Still, the ASA did not agree, with the watchdog adamant that “consumers would interpret the ad as a comparison between the experience of eating an avocado and a bacon roll or egg muffin.” It noted the UK’s BCAP Code, a guideline for advertisers, stated that brands must not discourage the consumption of fresh fruit and vegetables.

“Although the ad was light-hearted,” the ASA went on to rule, “it nevertheless suggested avocados were a poor breakfast choice, and that a bacon roll or egg muffin would be a better alternative.” The ad is not to be broadcast again, and future Costa marketing efforts must not “condone or encourage poor nutritional habits and not disparage good dietary practice.”

The ASA has recently also cracked down on advertising by Kinder, KFC and Kelloggs in a bid to tackle the UK’s national obesity crisis, tackling advertisers that market salty, sugary and fatty foods.

NFL Ratings Are up, but Does that Mean All is Forgiven?

There’s really no two ways about it, the past few years have not been good for the NFL. Sure, the league made money, but a longstanding PR crisis never quite seemed to go away. Just when the league thought they put it all behind them, it would flare up again. Suddenly, fans were burning jerseys instead of buying tickets. Interest fell. Viewership fell. Merchandise sales fell.

And the worst news, all that was happening for the second year in a row. Coming into this season, things did not look like they had improved. An agreement between the teams and the league stalled, and ostracized players filed lawsuits. Fans were still hotly divided, and both TV pundits and politicians never missed a chance to weigh in and build up base support.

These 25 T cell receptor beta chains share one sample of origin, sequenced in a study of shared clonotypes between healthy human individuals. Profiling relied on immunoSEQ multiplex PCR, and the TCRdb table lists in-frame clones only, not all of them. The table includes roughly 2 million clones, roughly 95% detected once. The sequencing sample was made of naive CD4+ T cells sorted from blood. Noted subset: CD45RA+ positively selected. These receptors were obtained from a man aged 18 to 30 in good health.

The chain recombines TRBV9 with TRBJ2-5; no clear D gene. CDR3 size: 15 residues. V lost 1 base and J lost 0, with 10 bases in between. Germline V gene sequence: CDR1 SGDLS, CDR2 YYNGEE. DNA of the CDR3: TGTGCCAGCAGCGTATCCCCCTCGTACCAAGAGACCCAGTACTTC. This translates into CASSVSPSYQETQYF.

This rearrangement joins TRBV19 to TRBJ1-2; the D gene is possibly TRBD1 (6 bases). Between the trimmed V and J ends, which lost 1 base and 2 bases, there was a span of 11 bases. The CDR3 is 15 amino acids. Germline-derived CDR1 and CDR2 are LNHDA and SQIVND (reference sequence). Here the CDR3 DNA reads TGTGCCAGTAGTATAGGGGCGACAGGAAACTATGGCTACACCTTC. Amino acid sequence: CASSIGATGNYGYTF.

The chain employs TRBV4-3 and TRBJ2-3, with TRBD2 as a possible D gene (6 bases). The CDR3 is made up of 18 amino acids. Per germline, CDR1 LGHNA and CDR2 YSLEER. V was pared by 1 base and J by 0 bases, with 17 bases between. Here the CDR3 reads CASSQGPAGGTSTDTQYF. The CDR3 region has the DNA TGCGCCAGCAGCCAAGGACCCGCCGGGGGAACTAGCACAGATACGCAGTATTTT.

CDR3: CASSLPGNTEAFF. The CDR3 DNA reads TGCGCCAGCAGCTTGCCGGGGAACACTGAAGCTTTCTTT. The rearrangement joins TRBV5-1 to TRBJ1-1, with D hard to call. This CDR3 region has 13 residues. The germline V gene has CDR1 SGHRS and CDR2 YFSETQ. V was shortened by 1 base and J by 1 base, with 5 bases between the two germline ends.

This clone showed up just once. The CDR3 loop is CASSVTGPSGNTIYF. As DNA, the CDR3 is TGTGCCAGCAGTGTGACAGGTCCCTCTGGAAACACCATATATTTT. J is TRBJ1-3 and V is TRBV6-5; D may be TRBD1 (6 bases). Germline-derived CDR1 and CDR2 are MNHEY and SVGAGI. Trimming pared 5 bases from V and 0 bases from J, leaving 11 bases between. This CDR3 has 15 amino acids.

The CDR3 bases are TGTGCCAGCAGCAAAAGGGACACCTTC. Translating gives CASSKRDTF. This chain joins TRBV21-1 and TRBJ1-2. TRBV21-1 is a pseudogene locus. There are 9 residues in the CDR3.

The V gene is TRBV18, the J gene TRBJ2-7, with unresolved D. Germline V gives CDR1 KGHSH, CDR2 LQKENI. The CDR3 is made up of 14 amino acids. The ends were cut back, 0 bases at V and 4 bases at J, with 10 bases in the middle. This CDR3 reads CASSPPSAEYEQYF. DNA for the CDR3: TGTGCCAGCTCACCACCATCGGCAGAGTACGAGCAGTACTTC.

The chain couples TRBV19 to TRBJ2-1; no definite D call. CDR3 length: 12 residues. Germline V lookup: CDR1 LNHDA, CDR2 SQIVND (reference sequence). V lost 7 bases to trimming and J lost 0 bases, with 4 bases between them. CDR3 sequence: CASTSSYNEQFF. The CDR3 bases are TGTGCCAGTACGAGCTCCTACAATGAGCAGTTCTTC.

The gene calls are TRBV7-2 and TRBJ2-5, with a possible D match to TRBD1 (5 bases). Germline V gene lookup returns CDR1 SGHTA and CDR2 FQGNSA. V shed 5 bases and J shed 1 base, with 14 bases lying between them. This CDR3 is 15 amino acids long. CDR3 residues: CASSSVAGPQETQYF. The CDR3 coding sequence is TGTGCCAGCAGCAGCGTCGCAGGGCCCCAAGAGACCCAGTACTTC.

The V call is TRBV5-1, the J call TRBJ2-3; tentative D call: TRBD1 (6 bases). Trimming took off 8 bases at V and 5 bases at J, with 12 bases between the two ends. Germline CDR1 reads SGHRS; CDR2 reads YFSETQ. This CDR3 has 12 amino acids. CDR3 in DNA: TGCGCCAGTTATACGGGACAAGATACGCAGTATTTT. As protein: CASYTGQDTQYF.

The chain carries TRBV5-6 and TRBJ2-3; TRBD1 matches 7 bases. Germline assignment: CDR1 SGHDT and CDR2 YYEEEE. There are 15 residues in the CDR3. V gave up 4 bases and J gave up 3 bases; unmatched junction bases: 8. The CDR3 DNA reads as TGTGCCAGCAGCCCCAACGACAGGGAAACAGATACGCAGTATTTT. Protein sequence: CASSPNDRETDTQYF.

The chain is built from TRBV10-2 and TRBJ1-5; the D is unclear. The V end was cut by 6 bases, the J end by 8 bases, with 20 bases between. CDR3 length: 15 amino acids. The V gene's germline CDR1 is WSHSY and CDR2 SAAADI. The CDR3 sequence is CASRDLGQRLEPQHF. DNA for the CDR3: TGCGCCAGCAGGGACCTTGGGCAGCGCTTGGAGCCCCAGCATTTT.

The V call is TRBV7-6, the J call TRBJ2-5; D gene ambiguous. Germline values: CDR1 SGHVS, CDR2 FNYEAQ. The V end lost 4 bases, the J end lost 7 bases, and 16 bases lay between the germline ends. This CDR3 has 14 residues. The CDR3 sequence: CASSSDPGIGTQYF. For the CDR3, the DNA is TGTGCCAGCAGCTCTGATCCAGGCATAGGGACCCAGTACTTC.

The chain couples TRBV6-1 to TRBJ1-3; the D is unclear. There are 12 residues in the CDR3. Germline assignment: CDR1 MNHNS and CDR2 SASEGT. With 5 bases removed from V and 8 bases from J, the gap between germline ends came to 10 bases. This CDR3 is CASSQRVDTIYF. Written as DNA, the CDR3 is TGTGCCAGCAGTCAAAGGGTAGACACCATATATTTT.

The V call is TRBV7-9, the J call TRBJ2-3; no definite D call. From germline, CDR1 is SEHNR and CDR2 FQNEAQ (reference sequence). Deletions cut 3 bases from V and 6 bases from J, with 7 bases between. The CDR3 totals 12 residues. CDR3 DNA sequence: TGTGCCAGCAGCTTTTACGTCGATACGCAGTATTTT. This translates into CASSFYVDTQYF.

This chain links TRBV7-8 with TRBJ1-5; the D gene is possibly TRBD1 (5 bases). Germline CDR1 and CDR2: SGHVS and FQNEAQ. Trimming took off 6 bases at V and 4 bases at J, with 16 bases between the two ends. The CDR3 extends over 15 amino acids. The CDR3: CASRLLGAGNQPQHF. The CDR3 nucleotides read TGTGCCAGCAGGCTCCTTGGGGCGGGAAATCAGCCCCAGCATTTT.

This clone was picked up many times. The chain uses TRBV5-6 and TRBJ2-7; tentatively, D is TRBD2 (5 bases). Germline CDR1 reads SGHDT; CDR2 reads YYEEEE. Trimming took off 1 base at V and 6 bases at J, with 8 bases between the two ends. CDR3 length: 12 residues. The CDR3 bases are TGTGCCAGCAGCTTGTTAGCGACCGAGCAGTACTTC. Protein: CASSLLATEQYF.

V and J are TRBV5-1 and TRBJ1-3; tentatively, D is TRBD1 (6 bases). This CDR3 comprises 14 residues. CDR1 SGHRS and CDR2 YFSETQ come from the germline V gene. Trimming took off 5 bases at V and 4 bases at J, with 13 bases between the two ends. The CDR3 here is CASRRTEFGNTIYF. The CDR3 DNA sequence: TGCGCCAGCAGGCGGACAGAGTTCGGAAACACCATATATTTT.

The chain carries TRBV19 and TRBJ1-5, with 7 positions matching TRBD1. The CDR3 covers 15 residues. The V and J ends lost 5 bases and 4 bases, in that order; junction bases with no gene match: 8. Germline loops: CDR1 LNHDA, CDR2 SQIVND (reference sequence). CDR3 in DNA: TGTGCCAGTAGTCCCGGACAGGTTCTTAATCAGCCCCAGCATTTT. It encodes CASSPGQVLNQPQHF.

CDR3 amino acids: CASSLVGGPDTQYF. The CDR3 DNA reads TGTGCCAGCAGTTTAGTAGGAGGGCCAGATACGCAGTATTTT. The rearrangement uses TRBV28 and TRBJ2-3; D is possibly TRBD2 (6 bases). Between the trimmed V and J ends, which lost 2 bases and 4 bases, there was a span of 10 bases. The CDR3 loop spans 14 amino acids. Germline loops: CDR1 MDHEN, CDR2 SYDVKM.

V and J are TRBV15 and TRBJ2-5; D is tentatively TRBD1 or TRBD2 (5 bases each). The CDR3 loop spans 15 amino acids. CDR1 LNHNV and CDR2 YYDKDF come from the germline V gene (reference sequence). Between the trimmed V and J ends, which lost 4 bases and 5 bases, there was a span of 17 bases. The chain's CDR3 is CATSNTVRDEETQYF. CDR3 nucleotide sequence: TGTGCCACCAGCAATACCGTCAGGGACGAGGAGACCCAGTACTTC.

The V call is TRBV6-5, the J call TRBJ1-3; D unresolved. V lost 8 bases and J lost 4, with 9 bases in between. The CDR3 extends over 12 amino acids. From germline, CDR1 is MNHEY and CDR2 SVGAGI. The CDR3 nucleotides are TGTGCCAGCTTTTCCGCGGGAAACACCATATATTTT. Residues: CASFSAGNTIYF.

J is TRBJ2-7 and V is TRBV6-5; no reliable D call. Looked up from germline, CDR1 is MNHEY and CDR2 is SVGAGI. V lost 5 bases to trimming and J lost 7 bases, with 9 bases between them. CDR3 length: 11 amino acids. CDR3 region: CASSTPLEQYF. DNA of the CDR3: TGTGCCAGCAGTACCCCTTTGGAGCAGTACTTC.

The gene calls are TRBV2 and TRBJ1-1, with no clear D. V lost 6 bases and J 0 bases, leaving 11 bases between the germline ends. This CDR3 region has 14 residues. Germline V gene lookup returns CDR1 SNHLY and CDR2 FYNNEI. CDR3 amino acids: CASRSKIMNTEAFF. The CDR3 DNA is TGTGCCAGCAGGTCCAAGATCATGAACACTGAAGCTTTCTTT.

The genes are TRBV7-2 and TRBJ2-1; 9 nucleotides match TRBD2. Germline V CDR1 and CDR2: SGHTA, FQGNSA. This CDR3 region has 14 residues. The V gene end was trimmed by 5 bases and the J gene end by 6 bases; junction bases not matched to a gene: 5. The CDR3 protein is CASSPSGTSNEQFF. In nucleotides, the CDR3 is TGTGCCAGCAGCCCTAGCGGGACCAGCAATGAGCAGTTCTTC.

The outlook was understandably shaky going into this season, but league officials kept their fingers crossed, even as they failed to advance any real solutions, either to the protest issue or their PR crisis. But, a bit surprisingly, there’s some light at the end of this very long tunnel. So far this season, ratings are up. They’re only up 2 percent, but that’s a lot better than continuing to fall.

So, how did the league manage to pull out a win even while the issue that created the PR mess continues to simmer behind the scenes? They stopped trying to “figure out” the protest debacle, and, instead, they figured out a way to make the games more exciting.

Over the past few years, NFL excitement has waned. With injuries to players with top star power, even teams in big markets were not showing very much on the field. Since pro sports thrives as much on drama and story as it does on scores and highlights, when the story lagged, so did fan interest.

Cue Super Bowl LII, Philadelphia vs. New England. The Patriots were coming off one of the biggest come-from-behind victories in Super Bowl history. They had a guy who is arguably the best QB ever leading the team, and a head coach that seemed invincible. Philly had a good defense and a Cinderella backup QB who was due to be brought back down to earth. Instead, the Eagles won in what ended up being one of the most entertaining Super Bowls in recent memory. Fans were cheering again… and they weren’t talking about kneeling or anthems.